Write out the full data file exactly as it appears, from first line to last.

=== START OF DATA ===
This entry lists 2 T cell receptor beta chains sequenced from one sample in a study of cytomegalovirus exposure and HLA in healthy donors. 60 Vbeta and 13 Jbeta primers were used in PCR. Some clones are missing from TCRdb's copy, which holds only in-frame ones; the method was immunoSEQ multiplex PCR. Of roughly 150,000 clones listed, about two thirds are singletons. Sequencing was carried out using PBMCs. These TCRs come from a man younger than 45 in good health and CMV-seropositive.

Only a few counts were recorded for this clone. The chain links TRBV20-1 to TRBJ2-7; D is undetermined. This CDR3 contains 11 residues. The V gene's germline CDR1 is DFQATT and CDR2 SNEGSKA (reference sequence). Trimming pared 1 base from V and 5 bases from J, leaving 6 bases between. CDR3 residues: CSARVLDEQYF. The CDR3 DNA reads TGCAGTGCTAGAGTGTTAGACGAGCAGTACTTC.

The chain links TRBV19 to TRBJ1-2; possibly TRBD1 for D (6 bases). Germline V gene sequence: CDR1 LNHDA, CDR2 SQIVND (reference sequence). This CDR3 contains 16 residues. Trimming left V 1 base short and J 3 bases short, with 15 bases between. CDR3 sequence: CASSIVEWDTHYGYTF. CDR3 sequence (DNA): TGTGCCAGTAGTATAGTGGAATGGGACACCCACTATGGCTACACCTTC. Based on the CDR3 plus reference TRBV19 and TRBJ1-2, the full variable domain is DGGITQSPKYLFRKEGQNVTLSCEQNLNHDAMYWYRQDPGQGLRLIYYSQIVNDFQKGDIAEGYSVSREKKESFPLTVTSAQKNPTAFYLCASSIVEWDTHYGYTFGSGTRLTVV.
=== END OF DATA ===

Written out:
This entry lists 2 T cell receptor beta chains sequenced from one sample in a study of cytomegalovirus exposure and HLA in healthy donors. 60 Vbeta and 13 Jbeta primers were used in PCR. Some clones are missing from TCRdb's copy, which holds only in-frame ones; the method was immunoSEQ multiplex PCR. Of roughly 150,000 clones listed, about two thirds are singletons. Sequencing was carried out using PBMCs. These TCRs come from a man younger than 45 in good health and CMV-seropositive.

Only a few counts were recorded for this clone. The chain links TRBV20-1 to TRBJ2-7; D is undetermined. This CDR3 contains 11 residues. The V gene's germline CDR1 is DFQATT and CDR2 SNEGSKA (reference sequence). Trimming pared 1 base from V and 5 bases from J, leaving 6 bases between. CDR3 residues: CSARVLDEQYF. The CDR3 DNA reads TGCAGTGCTAGAGTGTTAGACGAGCAGTACTTC.

The chain links TRBV19 to TRBJ1-2; possibly TRBD1 for D (6 bases). Germline V gene sequence: CDR1 LNHDA, CDR2 SQIVND (reference sequence). This CDR3 contains 16 residues. Trimming left V 1 base short and J 3 bases short, with 15 bases between. CDR3 sequence: CASSIVEWDTHYGYTF. CDR3 sequence (DNA): TGTGCCAGTAGTATAGTGGAATGGGACACCCACTATGGCTACACCTTC. Based on the CDR3 plus reference TRBV19 and TRBJ1-2, the full variable domain is DGGITQSPKYLFRKEGQNVTLSCEQNLNHDAMYWYRQDPGQGLRLIYYSQIVNDFQKGDIAEGYSVSREKKESFPLTVTSAQKNPTAFYLCASSIVEWDTHYGYTFGSGTRLTVV.